I'm starting to get the hang of polymer clays and their weird 'I don't cure' properties, and tend to take my time myself, so I can appreciate where you're coming from. But like I said in a recent topic: the key with epoxy putty, if you don't work too quickly, is to concentrate on smaller parts and areas at a time. Build up the general shapes and proportions, the understructure, then skin it with a final layer or two.

    Last edited by Vermis; September 1st, 2010 at 06:45 PM.
    ...which is only my opinion.
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    If the baked Sculpey is kind of brittle, that's definitely not how it should be. If that happens bake it longer. I usually bake thicker stuff for 5-6 hours (at 110-120°C) and let it cool in the closed oven over night.

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    Hi, I have noticed that the burning of sculpy doesn't seem to have a lot to do with the time in the oven, but more like it seems to discolor in some strange places,{ sometimes its kinda cool, and gives insite on painting. } I think it may have to do with the oil on our fingers or something like that.
    I love Apoxie and use it all the time for all kinds of stuff. It does dry very hard, but I had my heart broken when I dropped a Apoxie piece and it shattered, like a plate.
    I totally agree with Vermis, that you really need to work in small amounts because of the working window being around an hour. That is quite often not enough time to add all the details you want, so working a smaller area makes a lot of sense.
    What we need is something that has a longer working window, say, maybe three hours, and dries so hard a cat couldn't scratch it.
    My 2 cents worth.
    Mah ' Crub

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    I totally agree with Vermis
    Huzzah!

    you really need to work in small amounts because of the working window being around an hour...
    What we need is something that has a longer working window, say, maybe three hours
    Well... I'd say green stuff (kneadatite) has a relatively short working time, but that's still 1-2 hours compared to the 2-3 advertised for some other putties; although it'll depend on the ambient temperature. (I'll concede that Orlando can be fairly sunny. ) Couple of nights ago I was cursing a piece of procreate about three hours after mixing, because it still refused to firm to the state I wanted, for a certain detail.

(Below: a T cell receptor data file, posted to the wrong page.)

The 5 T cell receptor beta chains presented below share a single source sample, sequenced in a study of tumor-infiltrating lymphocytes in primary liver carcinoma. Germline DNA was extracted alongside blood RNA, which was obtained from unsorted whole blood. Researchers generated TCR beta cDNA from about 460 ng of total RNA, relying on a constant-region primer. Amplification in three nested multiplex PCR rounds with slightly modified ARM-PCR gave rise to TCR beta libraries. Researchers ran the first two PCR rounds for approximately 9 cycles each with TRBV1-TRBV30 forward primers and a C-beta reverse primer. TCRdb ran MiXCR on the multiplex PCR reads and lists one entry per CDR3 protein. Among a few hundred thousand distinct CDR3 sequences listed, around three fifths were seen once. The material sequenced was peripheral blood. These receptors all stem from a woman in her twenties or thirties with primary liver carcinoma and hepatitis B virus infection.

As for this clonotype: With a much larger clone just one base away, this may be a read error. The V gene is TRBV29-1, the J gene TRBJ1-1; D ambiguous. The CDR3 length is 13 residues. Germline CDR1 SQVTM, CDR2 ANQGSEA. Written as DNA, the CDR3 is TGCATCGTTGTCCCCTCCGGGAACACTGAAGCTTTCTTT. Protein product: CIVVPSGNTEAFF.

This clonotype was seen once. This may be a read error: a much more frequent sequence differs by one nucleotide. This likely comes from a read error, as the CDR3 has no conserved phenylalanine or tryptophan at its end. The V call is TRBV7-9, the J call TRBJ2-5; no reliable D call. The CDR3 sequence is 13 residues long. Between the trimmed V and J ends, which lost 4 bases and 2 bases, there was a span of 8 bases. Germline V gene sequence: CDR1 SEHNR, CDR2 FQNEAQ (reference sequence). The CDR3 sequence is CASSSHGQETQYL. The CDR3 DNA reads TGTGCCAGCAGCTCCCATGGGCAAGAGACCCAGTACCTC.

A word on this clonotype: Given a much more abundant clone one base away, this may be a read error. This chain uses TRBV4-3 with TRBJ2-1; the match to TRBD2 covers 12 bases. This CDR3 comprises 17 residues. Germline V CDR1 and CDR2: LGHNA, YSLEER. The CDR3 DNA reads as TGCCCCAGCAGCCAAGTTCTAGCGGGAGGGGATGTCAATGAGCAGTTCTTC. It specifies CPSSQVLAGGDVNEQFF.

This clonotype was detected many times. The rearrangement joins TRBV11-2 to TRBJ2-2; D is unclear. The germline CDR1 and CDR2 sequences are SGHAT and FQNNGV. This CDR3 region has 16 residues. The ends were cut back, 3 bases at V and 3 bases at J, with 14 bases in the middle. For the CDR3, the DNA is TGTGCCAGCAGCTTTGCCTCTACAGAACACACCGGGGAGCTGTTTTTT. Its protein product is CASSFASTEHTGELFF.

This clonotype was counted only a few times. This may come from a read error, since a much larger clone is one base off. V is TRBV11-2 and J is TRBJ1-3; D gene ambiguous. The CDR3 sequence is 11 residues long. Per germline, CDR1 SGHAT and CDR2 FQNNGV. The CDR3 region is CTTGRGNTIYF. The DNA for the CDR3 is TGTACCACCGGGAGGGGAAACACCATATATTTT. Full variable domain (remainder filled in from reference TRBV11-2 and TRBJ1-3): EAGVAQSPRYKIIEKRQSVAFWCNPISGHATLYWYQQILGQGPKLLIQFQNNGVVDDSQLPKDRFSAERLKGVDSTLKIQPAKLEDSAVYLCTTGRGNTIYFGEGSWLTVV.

On that note, as an extension to 'the key': try to work with the gradual curing and stiffening within the working window. Stick on and shape the major masses first, then work in the smaller details. That's sculpting 101; but with epoxy products it's easier to throw on the basic shapes when the putty's freshly mixed and at it's softest, and to refine the detail as it firms up. Contrary to (hypothetical) expectation, it can be easier to add finer details when the putty offers increasing resistance, and you don't have to worry as much about using a light touch, or accidentally denting flat surfaces and mashing tiny details with a slight twitch. Depends on whenever the putty starts offering too much resistance, but IME in this part of the world that's usually not within the hour. And sometimes I'll work right up to the point of hard cure, smoothing surfaces and touching up details.

    That's one of the problems I have, getting to grips with polymer clay. Besides the fact it hasn't cured by the next day, it's also a little strange that I don't experience - or can't rely on - that gradual resistance. I know polymer clay sort of 'settles' again after conditioning, but it's not exactly the same thing.

    Do I sound like I know what I'm talking about yet?

    Last edited by Vermis; September 2nd, 2010 at 07:13 PM.
    ...which is only my opinion.
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    Well, regular sculpey isn't very strong...it will break very easily after baking. For sculpting, it is crap. Super sculpey is lot better, and when baked it is more like hard plastic...it's got a bit of flex. However most people don't like the translucent flesh color so they mix it with something else for color.
    You can get small blocks of colored sculpey, fimo, or some other polymer clay and mix it with a block of super sculpey to get the color you want.

    -Mike Cross


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    Wink

    Hi everyone !
    At the moment I'm working on my shark (you can have a look at "Jaws shark / work in progress", if you wish).
    I'm progressing and soon I will upload new pictures of the shark.
    I'm using Super Sculpey firm and I have questions about this product.
    Initially I thought the piece at home baking and design its dimensions suitable for that purpose.